Restore Azure VMs in the Azure Portal
A previous post, Backing up Azure VMs in the Azure Portal, showed you how to back up your Azure Resource Manager (ARM) or CSP virtual machines, and this post will show you how to recover a virtual machine using the Azure Portal.
I needed to clean up my lab to save some money so I deleted some virtual machines.
I got a notification that the virtual machine was deleted … and noticed the name of the virtual machine. I have a resource group that contains a load balanced web farm that I have been using for experimenting with and for writing articles such as this one. The virtual machine was a part of that lab.
Say Goodbye to Traditional PC Lifecycle Management
Traditional IT tools, including Microsoft SCCM, Ghost Solution Suite, and KACE, often require considerable custom configurations by T3 technicians (an expensive and often elusive IT resource) to enable management of a hybrid onsite + remote workforce. In many cases, even with the best resources, organizations are finding that these on-premise tools simply cannot support remote endpoints consistently and reliably due to infrastructure limitations.
I inspected the Azure audit logs and sure enough, I removed the wrong machine. This lab is important to my recent work so I, luckily, back up the virtual machines.
Restore the Virtual Machine
Navigate to (Browse > Recovery Services Vaults) and open the Recovery Services vault that you use to back up your virtual machines. Expand All Settings and select Backup Items. There you should see each virtual machine that was being backed up, along with the last backup status and latest available restore point.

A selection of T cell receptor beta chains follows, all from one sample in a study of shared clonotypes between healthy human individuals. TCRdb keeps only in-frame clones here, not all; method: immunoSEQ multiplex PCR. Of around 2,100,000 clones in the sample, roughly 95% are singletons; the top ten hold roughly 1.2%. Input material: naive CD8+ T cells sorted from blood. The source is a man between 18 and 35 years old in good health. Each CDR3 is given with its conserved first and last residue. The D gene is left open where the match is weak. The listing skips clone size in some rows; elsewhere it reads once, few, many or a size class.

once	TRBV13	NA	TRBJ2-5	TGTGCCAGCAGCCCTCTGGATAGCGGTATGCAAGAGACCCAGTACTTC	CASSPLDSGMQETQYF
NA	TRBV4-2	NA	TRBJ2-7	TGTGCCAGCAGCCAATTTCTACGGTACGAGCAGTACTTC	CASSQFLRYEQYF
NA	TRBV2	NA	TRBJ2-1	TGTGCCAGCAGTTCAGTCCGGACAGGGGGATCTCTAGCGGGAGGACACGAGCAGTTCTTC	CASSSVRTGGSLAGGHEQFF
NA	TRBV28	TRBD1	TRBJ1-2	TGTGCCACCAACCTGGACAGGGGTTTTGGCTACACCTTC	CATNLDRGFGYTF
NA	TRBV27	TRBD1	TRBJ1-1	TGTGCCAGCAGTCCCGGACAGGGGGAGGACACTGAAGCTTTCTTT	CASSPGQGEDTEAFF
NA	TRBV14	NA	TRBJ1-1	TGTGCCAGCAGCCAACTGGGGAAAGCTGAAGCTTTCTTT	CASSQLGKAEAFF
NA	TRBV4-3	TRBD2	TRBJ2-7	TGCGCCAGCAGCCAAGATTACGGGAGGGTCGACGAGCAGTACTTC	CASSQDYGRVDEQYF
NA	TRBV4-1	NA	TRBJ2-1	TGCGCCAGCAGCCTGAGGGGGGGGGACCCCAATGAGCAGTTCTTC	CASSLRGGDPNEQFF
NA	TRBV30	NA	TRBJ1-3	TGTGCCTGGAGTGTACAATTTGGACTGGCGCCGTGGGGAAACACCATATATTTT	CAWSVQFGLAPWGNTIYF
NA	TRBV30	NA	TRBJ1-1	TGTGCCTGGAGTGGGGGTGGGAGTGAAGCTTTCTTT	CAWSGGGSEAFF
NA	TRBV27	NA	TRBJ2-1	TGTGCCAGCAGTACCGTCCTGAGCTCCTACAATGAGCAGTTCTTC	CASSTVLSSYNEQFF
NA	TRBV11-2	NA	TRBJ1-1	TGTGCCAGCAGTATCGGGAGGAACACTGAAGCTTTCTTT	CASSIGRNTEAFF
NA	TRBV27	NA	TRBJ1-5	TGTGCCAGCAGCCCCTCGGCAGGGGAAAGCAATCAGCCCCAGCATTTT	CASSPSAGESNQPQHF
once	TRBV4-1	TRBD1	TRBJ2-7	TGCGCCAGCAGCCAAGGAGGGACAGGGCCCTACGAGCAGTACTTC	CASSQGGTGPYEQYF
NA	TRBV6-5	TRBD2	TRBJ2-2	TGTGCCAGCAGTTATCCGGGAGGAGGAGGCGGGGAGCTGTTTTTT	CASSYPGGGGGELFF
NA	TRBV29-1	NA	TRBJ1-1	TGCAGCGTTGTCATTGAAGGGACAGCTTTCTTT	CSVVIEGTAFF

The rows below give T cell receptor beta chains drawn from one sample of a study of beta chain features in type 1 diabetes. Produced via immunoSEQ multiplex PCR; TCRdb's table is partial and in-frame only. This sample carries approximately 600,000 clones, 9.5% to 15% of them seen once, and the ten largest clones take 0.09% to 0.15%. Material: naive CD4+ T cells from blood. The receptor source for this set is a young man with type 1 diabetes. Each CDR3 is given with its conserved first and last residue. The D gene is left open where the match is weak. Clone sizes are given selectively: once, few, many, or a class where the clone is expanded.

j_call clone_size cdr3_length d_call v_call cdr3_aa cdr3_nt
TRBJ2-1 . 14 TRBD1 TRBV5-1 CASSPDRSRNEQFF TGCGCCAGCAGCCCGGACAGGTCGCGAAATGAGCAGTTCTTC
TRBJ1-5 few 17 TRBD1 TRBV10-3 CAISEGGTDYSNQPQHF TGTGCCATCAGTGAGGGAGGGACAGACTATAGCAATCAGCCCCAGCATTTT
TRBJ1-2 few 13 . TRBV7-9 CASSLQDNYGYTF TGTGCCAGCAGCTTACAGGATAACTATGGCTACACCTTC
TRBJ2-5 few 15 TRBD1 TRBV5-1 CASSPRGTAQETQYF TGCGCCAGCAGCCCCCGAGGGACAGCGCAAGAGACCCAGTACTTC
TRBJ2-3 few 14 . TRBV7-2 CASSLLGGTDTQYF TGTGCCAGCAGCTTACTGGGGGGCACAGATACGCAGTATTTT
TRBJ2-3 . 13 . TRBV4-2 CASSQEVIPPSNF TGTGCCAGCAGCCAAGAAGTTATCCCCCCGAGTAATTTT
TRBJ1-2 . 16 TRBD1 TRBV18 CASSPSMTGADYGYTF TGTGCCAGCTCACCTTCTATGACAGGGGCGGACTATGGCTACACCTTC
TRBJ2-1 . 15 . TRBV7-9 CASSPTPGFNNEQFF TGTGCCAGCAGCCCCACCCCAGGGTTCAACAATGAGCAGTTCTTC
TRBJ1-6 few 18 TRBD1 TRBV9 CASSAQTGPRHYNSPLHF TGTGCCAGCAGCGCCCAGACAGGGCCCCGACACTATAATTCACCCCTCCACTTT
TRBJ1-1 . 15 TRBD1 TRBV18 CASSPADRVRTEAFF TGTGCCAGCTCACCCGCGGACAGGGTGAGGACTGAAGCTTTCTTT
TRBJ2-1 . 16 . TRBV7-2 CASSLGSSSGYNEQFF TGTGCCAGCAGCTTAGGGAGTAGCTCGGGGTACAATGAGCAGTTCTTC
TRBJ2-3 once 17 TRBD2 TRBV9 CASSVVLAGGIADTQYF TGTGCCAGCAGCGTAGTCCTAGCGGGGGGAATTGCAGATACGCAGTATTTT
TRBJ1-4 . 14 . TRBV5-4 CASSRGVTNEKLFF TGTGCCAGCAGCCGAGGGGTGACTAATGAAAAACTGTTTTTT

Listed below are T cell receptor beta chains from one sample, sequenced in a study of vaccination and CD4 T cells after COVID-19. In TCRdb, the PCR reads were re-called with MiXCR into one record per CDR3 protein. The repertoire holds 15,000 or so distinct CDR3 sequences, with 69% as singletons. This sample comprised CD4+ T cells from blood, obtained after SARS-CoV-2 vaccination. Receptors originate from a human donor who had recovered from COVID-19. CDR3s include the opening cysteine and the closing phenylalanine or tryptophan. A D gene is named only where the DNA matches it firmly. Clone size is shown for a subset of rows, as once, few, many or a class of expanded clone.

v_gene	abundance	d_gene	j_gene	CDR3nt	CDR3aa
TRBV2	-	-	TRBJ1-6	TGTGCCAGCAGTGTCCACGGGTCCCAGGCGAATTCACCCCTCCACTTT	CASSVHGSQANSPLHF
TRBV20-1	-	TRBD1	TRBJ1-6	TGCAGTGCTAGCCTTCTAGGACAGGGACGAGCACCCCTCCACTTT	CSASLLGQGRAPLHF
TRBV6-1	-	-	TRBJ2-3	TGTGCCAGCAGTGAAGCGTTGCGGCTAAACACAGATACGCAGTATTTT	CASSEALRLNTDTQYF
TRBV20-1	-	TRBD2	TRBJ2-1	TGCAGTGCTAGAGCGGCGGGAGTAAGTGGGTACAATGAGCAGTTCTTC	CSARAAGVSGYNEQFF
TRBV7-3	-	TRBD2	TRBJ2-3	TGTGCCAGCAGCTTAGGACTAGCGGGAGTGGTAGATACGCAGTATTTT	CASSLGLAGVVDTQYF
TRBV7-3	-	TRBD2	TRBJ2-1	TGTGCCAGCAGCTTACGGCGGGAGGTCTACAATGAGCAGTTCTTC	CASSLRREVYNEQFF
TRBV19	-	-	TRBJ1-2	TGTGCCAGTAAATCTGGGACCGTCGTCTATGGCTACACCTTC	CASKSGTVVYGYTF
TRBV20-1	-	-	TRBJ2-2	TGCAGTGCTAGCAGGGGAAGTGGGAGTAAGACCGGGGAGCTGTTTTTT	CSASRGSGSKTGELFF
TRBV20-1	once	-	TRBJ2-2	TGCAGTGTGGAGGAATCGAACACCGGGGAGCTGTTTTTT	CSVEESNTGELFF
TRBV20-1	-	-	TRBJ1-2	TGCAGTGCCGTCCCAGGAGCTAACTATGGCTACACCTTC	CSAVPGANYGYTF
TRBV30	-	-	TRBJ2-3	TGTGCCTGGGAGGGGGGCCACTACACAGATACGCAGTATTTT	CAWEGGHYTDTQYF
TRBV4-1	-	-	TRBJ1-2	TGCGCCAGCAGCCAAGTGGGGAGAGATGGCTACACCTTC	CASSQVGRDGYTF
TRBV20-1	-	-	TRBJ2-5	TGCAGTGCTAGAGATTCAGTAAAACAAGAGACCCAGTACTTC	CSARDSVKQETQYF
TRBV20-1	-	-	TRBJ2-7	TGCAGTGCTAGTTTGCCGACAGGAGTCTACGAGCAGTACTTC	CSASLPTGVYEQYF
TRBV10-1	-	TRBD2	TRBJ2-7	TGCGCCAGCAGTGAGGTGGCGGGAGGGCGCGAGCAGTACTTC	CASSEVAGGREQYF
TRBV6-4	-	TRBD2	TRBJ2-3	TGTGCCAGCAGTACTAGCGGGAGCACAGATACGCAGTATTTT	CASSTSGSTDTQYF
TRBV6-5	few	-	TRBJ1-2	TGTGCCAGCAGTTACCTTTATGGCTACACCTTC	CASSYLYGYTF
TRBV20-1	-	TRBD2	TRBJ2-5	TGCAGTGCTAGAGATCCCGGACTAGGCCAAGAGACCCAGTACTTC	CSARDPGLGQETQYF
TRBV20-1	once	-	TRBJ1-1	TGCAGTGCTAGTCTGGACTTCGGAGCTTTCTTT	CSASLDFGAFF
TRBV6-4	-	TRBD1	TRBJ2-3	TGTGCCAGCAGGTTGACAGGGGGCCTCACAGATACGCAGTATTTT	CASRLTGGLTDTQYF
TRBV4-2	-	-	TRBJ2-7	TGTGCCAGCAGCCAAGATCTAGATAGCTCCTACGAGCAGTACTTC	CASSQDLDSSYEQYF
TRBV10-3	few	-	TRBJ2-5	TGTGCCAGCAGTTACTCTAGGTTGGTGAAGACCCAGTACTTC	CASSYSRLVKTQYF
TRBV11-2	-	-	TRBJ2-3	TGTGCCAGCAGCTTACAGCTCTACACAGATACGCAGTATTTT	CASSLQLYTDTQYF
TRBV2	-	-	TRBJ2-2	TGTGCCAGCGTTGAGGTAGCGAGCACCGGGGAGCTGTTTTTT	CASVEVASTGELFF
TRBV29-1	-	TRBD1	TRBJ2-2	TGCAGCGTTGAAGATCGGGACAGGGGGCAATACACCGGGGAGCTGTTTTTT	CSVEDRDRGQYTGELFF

The blade informed me that my missing virtual machine was successfully backed up at 8:08 PM during the previous evening.
You can find out more information about a backup by selecting the virtual machine; a blade for that specific machine opens up. There I can see how many restore points are available to me, the oldest one, and the newest one. Click Restore to start restoring the virtual machine.
A new set of blades will open up to walk you through restoring the virtual machine. The first step is to select a restore point. You can use the filter options to shrink the list if you have lots of restore points. For example, you can type in a date or time in Filter Items, or choose between different types of consistency. I selected the most recent restore point from 8:08 PM and clicked OK.
Restore Configuration allows me to define where I will restore the machine to. In short, I can restore the machine exactly as it was, create a new machine, or restore it to a new resource group, a new network/subnet, or to a different storage account.
I have no choice – I need to restore my machine exactly as it was before I get fired!
The recovery from backup will start once I click the Restore button at the bottom of the Restore blade. I can monitor the restoration either via the Audit log (which has a time delay) or I can monitor the backup job in the Recovery Services vault. To do the latter, open All Settings in the vault and go to Jobs > Backup Jobs. There you should see an In Progress job for the Restore operation. You can expand the job to see more information.
The virtual machine was restored exactly as it was before hand – actually, the disks were restored to the storage account and a new machine (which is just metadata) was created and attached to the disks. The machine was automatically booted up once the restoration was completed, and my bacon was saved from the fire.